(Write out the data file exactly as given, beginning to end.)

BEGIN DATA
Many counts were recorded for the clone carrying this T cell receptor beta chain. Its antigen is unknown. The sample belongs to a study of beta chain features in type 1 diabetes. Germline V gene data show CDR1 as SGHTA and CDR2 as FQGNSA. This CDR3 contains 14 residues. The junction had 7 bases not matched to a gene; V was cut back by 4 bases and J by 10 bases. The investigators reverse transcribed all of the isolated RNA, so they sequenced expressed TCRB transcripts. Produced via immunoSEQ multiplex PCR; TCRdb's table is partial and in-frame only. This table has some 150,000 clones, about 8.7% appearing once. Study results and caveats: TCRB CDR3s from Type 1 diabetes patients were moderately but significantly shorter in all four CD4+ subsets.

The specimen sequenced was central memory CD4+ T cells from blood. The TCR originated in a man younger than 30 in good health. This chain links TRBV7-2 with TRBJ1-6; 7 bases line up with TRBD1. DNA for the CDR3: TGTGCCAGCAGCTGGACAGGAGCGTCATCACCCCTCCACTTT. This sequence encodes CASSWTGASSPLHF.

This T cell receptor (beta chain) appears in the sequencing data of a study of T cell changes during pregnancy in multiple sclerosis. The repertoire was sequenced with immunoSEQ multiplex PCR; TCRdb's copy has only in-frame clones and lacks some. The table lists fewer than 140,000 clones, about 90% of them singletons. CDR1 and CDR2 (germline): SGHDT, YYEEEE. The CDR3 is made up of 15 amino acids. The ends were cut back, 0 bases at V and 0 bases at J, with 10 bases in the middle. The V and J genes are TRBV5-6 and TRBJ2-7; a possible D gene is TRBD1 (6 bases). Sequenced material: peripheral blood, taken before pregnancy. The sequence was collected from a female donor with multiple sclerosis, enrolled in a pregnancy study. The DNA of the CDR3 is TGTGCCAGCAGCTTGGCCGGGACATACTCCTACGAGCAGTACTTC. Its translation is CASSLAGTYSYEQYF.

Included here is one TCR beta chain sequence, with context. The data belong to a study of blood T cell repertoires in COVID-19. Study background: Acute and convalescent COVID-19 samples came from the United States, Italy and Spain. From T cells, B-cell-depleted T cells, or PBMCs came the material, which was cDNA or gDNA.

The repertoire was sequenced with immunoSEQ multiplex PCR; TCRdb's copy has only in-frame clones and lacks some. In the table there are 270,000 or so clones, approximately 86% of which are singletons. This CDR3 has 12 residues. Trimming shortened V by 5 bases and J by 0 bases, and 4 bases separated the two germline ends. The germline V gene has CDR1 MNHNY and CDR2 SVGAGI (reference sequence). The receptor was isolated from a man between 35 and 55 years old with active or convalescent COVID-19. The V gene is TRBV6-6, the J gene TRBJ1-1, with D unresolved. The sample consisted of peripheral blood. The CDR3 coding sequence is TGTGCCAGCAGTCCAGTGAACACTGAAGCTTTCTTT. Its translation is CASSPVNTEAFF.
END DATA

Many counts were recorded for the clone carrying this T cell receptor beta chain. Its antigen is unknown. The sample belongs to a study of beta chain features in type 1 diabetes. Germline V gene data show CDR1 as SGHTA and CDR2 as FQGNSA. This CDR3 contains 14 residues. The junction had 7 bases not matched to a gene; V was cut back by 4 bases and J by 10 bases. The investigators reverse transcribed all of the isolated RNA, so they sequenced expressed TCRB transcripts. Produced via immunoSEQ multiplex PCR; TCRdb's table is partial and in-frame only. This table has some 150,000 clones, about 8.7% appearing once. Study results and caveats: TCRB CDR3s from Type 1 diabetes patients were moderately but significantly shorter in all four CD4+ subsets.

The specimen sequenced was central memory CD4+ T cells from blood. The TCR originated in a man younger than 30 in good health. This chain links TRBV7-2 with TRBJ1-6; 7 bases line up with TRBD1. DNA for the CDR3: TGTGCCAGCAGCTGGACAGGAGCGTCATCACCCCTCCACTTT. This sequence encodes CASSWTGASSPLHF.

This T cell receptor (beta chain) appears in the sequencing data of a study of T cell changes during pregnancy in multiple sclerosis. The repertoire was sequenced with immunoSEQ multiplex PCR; TCRdb's copy has only in-frame clones and lacks some. The table lists fewer than 140,000 clones, about 90% of them singletons. CDR1 and CDR2 (germline): SGHDT, YYEEEE. The CDR3 is made up of 15 amino acids. The ends were cut back, 0 bases at V and 0 bases at J, with 10 bases in the middle. The V and J genes are TRBV5-6 and TRBJ2-7; a possible D gene is TRBD1 (6 bases). Sequenced material: peripheral blood, taken before pregnancy. The sequence was collected from a female donor with multiple sclerosis, enrolled in a pregnancy study. The DNA of the CDR3 is TGTGCCAGCAGCTTGGCCGGGACATACTCCTACGAGCAGTACTTC. Its translation is CASSLAGTYSYEQYF.

Included here is one TCR beta chain sequence, with context. The data belong to a study of blood T cell repertoires in COVID-19. Study background: Acute and convalescent COVID-19 samples came from the United States, Italy and Spain. From T cells, B-cell-depleted T cells, or PBMCs came the material, which was cDNA or gDNA.

The repertoire was sequenced with immunoSEQ multiplex PCR; TCRdb's copy has only in-frame clones and lacks some. In the table there are 270,000 or so clones, approximately 86% of which are singletons. This CDR3 has 12 residues. Trimming shortened V by 5 bases and J by 0 bases, and 4 bases separated the two germline ends. The germline V gene has CDR1 MNHNY and CDR2 SVGAGI (reference sequence). The receptor was isolated from a man between 35 and 55 years old with active or convalescent COVID-19. The V gene is TRBV6-6, the J gene TRBJ1-1, with D unresolved. The sample consisted of peripheral blood. The CDR3 coding sequence is TGTGCCAGCAGTCCAGTGAACACTGAAGCTTTCTTT. Its translation is CASSPVNTEAFF.